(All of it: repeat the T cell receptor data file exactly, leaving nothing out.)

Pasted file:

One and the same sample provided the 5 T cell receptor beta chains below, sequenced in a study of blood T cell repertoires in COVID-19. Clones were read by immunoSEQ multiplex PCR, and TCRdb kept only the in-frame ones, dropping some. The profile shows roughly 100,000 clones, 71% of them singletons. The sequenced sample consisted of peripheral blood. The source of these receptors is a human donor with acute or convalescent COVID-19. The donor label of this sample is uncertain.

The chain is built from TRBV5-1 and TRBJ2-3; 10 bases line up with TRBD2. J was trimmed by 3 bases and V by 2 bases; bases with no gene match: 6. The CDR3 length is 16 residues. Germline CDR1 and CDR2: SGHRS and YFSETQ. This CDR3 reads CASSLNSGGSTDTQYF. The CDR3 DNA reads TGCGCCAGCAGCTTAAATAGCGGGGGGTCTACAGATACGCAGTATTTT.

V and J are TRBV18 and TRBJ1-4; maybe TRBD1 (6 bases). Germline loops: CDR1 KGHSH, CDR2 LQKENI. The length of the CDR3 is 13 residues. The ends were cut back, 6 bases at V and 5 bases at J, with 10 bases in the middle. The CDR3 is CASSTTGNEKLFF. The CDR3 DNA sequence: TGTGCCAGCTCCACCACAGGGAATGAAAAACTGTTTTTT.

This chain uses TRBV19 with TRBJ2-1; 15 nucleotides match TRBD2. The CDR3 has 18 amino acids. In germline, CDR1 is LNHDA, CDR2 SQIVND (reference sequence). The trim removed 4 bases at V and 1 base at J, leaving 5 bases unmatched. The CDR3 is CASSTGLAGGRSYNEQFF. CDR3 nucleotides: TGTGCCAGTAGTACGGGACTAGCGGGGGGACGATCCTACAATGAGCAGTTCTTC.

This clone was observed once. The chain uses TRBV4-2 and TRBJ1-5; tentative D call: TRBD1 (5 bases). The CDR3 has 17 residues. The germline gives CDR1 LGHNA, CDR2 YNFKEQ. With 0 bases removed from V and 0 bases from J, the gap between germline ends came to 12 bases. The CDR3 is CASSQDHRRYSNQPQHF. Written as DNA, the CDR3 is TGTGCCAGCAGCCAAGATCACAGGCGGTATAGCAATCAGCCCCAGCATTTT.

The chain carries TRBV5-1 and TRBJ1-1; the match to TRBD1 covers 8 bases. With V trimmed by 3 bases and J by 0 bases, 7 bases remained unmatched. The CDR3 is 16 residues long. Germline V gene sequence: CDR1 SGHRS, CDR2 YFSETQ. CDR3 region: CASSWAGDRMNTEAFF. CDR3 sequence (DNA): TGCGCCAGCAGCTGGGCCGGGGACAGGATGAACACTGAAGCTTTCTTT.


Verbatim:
One and the same sample provided the 5 T cell receptor beta chains below, sequenced in a study of blood T cell repertoires in COVID-19. Clones were read by immunoSEQ multiplex PCR, and TCRdb kept only the in-frame ones, dropping some. The profile shows roughly 100,000 clones, 71% of them singletons. The sequenced sample consisted of peripheral blood. The source of these receptors is a human donor with acute or convalescent COVID-19. The donor label of this sample is uncertain.

The chain is built from TRBV5-1 and TRBJ2-3; 10 bases line up with TRBD2. J was trimmed by 3 bases and V by 2 bases; bases with no gene match: 6. The CDR3 length is 16 residues. Germline CDR1 and CDR2: SGHRS and YFSETQ. This CDR3 reads CASSLNSGGSTDTQYF. The CDR3 DNA reads TGCGCCAGCAGCTTAAATAGCGGGGGGTCTACAGATACGCAGTATTTT.

V and J are TRBV18 and TRBJ1-4; maybe TRBD1 (6 bases). Germline loops: CDR1 KGHSH, CDR2 LQKENI. The length of the CDR3 is 13 residues. The ends were cut back, 6 bases at V and 5 bases at J, with 10 bases in the middle. The CDR3 is CASSTTGNEKLFF. The CDR3 DNA sequence: TGTGCCAGCTCCACCACAGGGAATGAAAAACTGTTTTTT.

This chain uses TRBV19 with TRBJ2-1; 15 nucleotides match TRBD2. The CDR3 has 18 amino acids. In germline, CDR1 is LNHDA, CDR2 SQIVND (reference sequence). The trim removed 4 bases at V and 1 base at J, leaving 5 bases unmatched. The CDR3 is CASSTGLAGGRSYNEQFF. CDR3 nucleotides: TGTGCCAGTAGTACGGGACTAGCGGGGGGACGATCCTACAATGAGCAGTTCTTC.

This clone was observed once. The chain uses TRBV4-2 and TRBJ1-5; tentative D call: TRBD1 (5 bases). The CDR3 has 17 residues. The germline gives CDR1 LGHNA, CDR2 YNFKEQ. With 0 bases removed from V and 0 bases from J, the gap between germline ends came to 12 bases. The CDR3 is CASSQDHRRYSNQPQHF. Written as DNA, the CDR3 is TGTGCCAGCAGCCAAGATCACAGGCGGTATAGCAATCAGCCCCAGCATTTT.

The chain carries TRBV5-1 and TRBJ1-1; the match to TRBD1 covers 8 bases. With V trimmed by 3 bases and J by 0 bases, 7 bases remained unmatched. The CDR3 is 16 residues long. Germline V gene sequence: CDR1 SGHRS, CDR2 YFSETQ. CDR3 region: CASSWAGDRMNTEAFF. CDR3 sequence (DNA): TGCGCCAGCAGCTGGGCCGGGGACAGGATGAACACTGAAGCTTTCTTT.